Posted by: gschloesser | April 18, 2018


Design by Gunter Burkhardt
Published by Huch & Friends
2 – 4 Players, 1 1/2 – 2 hours
Review by Greg J. Schloesser

The German city of Ulm has many attractions, but quite likely its most famous landmark is its impressive cathedral.  Constructed in the 16th century, it became the social hub of the city and at one time boasted the tallest steeple in the world.  It remains an architectural gem to this day.

Don’t worry, however, as Ulm by Gunter Burkhardt is not another cathedral building game.  Rather, it is a game of gaining influence and prestige with the city’s powerful guilds and patricians, hoping to rise to prominence and become one of the city’s most renowned citizens.  To accomplish this, players must excel in various facets of the life of the city, including shipping, gaining influence with guilds, winning the favor of powerful citizens, and more.

The extremely busy and cluttered board depicts eight districts of the city, separated by the Danube river.  Players may place influence shields into these districts to gain special favors as indicated in the districts.  Each district has limited space, however, and a player’s boat must be adjacent to a district in order to place a seal there.  There are also spaces where players may gain additional influence (victory points) by placing their family crests.

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Posted by: gschloesser | April 5, 2018

3 Secrets

Design by Martino Chiacchiera & Pierluca Zizzi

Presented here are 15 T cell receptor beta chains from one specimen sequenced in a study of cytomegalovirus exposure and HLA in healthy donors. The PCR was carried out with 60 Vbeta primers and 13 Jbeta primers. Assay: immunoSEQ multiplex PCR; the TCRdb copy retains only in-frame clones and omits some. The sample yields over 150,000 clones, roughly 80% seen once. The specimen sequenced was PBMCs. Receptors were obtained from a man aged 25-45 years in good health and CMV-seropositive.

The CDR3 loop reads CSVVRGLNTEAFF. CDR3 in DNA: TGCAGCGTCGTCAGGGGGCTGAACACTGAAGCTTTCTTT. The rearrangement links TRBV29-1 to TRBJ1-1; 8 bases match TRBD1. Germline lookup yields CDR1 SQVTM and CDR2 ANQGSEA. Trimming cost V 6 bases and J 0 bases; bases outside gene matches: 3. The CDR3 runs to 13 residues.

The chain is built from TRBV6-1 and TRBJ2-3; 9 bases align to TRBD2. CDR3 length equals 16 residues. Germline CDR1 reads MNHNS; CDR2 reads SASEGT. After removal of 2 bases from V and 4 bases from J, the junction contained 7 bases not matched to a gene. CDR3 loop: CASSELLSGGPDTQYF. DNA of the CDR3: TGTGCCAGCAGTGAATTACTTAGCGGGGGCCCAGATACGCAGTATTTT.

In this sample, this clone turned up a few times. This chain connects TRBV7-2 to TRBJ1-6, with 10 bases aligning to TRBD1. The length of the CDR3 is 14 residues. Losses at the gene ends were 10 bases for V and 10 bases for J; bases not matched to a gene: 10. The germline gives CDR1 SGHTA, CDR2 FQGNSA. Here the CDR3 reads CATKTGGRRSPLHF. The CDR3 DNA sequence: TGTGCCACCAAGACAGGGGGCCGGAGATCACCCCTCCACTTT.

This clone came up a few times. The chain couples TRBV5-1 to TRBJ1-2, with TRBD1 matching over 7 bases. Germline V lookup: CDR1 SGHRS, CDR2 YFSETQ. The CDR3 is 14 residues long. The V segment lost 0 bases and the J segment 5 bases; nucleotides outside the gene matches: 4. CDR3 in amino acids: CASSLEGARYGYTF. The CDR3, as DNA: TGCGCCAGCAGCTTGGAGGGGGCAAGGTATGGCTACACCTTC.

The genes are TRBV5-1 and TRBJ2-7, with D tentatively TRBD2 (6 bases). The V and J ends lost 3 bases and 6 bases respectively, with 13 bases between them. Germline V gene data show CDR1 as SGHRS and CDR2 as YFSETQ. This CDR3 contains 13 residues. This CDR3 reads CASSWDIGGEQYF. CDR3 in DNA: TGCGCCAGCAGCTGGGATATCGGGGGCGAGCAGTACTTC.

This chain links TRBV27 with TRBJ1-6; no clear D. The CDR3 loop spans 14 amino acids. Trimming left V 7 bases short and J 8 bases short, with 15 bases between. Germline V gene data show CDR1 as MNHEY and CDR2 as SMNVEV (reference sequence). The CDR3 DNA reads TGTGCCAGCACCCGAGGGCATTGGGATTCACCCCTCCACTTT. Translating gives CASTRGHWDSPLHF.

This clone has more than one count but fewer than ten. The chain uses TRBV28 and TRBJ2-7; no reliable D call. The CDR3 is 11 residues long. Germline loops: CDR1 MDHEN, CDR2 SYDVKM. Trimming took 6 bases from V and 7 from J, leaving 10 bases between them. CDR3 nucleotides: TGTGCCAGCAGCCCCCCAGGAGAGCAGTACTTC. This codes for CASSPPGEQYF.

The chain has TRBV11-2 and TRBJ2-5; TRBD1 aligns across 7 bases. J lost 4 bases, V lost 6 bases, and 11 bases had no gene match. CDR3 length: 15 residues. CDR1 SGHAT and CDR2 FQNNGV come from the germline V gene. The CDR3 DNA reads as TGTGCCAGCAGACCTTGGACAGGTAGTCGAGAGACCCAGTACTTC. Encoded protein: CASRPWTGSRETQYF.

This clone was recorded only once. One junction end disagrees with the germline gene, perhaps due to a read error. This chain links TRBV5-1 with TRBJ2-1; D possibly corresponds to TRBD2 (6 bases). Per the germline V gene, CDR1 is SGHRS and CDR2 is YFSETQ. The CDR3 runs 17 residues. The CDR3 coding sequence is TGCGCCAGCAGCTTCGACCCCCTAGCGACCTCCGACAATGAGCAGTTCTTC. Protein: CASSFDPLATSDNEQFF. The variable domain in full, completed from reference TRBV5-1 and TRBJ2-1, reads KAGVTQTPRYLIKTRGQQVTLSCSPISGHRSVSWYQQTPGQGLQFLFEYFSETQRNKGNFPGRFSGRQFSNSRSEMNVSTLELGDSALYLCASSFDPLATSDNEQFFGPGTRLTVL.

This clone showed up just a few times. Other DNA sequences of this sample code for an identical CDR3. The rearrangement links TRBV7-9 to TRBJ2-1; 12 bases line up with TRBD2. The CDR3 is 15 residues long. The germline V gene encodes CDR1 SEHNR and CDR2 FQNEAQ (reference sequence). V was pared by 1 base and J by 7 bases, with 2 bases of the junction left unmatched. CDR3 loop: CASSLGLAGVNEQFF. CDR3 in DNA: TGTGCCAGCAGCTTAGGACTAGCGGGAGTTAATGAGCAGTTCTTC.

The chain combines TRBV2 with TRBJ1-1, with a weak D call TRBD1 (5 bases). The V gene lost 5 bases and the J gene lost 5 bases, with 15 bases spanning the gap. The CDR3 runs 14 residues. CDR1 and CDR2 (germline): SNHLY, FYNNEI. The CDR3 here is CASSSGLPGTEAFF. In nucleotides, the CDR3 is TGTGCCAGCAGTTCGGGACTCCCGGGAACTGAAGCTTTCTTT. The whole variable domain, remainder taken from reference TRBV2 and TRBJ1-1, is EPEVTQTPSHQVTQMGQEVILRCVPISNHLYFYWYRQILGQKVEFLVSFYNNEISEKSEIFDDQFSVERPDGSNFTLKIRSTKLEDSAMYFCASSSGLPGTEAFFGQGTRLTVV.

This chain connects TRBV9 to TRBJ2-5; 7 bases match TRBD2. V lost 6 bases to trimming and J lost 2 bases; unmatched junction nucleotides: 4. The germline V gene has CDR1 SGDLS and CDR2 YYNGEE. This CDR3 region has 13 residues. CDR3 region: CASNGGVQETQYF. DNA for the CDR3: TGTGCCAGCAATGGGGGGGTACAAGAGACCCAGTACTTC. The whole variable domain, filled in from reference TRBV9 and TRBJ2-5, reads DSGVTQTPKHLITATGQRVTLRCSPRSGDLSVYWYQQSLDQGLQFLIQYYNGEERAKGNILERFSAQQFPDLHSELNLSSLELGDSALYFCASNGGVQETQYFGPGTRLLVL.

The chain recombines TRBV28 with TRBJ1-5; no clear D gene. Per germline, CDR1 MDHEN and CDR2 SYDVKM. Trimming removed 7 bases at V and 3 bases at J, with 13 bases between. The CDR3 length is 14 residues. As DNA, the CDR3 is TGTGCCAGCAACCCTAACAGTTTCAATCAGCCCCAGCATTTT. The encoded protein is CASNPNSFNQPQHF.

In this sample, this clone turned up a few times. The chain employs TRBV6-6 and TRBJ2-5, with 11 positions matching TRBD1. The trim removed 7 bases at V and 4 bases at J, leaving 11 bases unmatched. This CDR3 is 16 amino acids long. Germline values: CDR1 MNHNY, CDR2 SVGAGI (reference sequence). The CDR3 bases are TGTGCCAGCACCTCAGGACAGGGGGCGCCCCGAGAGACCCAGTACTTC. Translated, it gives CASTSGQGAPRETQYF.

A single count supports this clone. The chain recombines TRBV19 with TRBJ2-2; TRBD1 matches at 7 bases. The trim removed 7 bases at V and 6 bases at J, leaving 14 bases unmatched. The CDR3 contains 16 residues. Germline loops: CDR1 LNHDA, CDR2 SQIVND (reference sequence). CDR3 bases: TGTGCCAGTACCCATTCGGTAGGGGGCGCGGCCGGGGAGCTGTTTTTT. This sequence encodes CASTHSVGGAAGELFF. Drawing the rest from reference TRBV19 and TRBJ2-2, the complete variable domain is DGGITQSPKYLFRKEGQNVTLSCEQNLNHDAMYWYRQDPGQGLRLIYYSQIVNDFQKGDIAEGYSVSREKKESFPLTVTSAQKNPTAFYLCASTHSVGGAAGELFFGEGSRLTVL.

Published by daVinci Games
2 – 8 Players, 15 minutes
Review by Greg J. Schloesser

Solving mysteries has been a fascination for most people quite likely since humans began to develop critical thinking capabilities.  This fascination continues to the present day and is possibly even more alluring, as the proliferation of crime novels, criminal investigation television series, and Escape rooms attest.  The gaming industry has also seen an increase in designs wherein players must discover clues and solve mysteries.

3 Secrets by Italian designers Martino Chiacchiera and Pierluca Zizzi is an unassuming yet excellent entry into this genre, providing an excellent detective-like challenge that is equally suitable for gaming sessions and parties.

3 Secrets is a simple game rules-wise.  Each of the 50 cards depicts a scene, atmospherically rendered in black and white.  Three features in the  scene are highlighted, and players must successfully decipher the three secrets that relate to the story the artistic scene depicts.  There is a time pressure, though, as players have a maximum of 15 minutes–usually less–to successfully piece together the story and reveal the secrets.

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Posted by: gschloesser | April 2, 2018

Bohemian Villages

Design by Reiner Stockhausen
Published by dlp games
2 – 5 players, 45 minutes
Review by Greg J. Schloesser


I enjoy when boardgames teach me something new.  I grew-up in the hobby playing wargames, and remember the thrill I would get from reading the often extensive “Historical Notes” booklets included in many Avalon Hill and SPI games.  I often enjoyed those history lessons more than the game itself!  I recently learned something new from Bohemian Villages, the new dice-rolling game from Reiner Stockhausen.  This new tidbit of information is that there is a German saying: “This is like Bohemian villages to me.”  The background of this saying is provided in the introduction to the rules and harkens back to the days of the Thirty Year’s War when German troops encountered a foreign speaking population living in Bohemian towns with confusing names.  The resulting confusion led to the “Bohemian villages” term, which is the equivalent of the English saying, “It is all Greek to me!”